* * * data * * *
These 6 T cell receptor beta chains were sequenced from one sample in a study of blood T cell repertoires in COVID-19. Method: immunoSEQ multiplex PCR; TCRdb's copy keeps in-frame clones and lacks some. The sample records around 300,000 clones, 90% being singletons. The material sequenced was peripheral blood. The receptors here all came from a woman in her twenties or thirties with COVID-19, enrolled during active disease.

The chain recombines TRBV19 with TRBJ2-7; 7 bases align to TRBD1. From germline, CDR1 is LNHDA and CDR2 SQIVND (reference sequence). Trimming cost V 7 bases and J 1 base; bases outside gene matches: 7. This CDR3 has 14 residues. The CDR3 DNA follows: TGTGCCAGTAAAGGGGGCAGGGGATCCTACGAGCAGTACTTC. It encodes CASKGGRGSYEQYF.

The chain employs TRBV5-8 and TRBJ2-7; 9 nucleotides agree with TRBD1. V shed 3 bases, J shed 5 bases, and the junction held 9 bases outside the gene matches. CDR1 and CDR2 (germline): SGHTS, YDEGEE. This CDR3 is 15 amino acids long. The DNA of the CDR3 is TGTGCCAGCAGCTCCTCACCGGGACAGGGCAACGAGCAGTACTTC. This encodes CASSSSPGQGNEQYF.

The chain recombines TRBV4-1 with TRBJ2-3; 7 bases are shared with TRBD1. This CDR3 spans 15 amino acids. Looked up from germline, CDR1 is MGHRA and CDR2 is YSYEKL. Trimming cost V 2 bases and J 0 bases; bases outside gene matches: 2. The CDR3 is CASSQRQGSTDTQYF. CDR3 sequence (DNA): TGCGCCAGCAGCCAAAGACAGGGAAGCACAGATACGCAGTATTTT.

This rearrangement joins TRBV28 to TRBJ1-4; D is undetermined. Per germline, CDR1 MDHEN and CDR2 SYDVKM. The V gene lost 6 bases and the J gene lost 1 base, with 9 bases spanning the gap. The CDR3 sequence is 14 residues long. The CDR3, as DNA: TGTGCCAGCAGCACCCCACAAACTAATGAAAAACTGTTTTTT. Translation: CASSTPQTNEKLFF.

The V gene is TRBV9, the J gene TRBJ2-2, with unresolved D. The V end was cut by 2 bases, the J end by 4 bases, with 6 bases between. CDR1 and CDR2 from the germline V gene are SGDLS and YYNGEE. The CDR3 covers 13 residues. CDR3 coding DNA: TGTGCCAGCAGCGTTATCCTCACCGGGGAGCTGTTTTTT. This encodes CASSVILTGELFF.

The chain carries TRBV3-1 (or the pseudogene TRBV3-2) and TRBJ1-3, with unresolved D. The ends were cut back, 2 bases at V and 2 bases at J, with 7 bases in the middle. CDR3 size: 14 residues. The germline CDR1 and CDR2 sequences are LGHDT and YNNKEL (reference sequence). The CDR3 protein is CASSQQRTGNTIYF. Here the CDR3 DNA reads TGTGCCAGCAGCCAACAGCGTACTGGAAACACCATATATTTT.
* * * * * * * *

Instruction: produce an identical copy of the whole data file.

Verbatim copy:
These 6 T cell receptor beta chains were sequenced from one sample in a study of blood T cell repertoires in COVID-19. Method: immunoSEQ multiplex PCR; TCRdb's copy keeps in-frame clones and lacks some. The sample records around 300,000 clones, 90% being singletons. The material sequenced was peripheral blood. The receptors here all came from a woman in her twenties or thirties with COVID-19, enrolled during active disease.

The chain recombines TRBV19 with TRBJ2-7; 7 bases align to TRBD1. From germline, CDR1 is LNHDA and CDR2 SQIVND (reference sequence). Trimming cost V 7 bases and J 1 base; bases outside gene matches: 7. This CDR3 has 14 residues. The CDR3 DNA follows: TGTGCCAGTAAAGGGGGCAGGGGATCCTACGAGCAGTACTTC. It encodes CASKGGRGSYEQYF.

The chain employs TRBV5-8 and TRBJ2-7; 9 nucleotides agree with TRBD1. V shed 3 bases, J shed 5 bases, and the junction held 9 bases outside the gene matches. CDR1 and CDR2 (germline): SGHTS, YDEGEE. This CDR3 is 15 amino acids long. The DNA of the CDR3 is TGTGCCAGCAGCTCCTCACCGGGACAGGGCAACGAGCAGTACTTC. This encodes CASSSSPGQGNEQYF.

The chain recombines TRBV4-1 with TRBJ2-3; 7 bases are shared with TRBD1. This CDR3 spans 15 amino acids. Looked up from germline, CDR1 is MGHRA and CDR2 is YSYEKL. Trimming cost V 2 bases and J 0 bases; bases outside gene matches: 2. The CDR3 is CASSQRQGSTDTQYF. CDR3 sequence (DNA): TGCGCCAGCAGCCAAAGACAGGGAAGCACAGATACGCAGTATTTT.

This rearrangement joins TRBV28 to TRBJ1-4; D is undetermined. Per germline, CDR1 MDHEN and CDR2 SYDVKM. The V gene lost 6 bases and the J gene lost 1 base, with 9 bases spanning the gap. The CDR3 sequence is 14 residues long. The CDR3, as DNA: TGTGCCAGCAGCACCCCACAAACTAATGAAAAACTGTTTTTT. Translation: CASSTPQTNEKLFF.

The V gene is TRBV9, the J gene TRBJ2-2, with unresolved D. The V end was cut by 2 bases, the J end by 4 bases, with 6 bases between. CDR1 and CDR2 from the germline V gene are SGDLS and YYNGEE. The CDR3 covers 13 residues. CDR3 coding DNA: TGTGCCAGCAGCGTTATCCTCACCGGGGAGCTGTTTTTT. This encodes CASSVILTGELFF.

The chain carries TRBV3-1 (or the pseudogene TRBV3-2) and TRBJ1-3, with unresolved D. The ends were cut back, 2 bases at V and 2 bases at J, with 7 bases in the middle. CDR3 size: 14 residues. The germline CDR1 and CDR2 sequences are LGHDT and YNNKEL (reference sequence). The CDR3 protein is CASSQQRTGNTIYF. Here the CDR3 DNA reads TGTGCCAGCAGCCAACAGCGTACTGGAAACACCATATATTTT.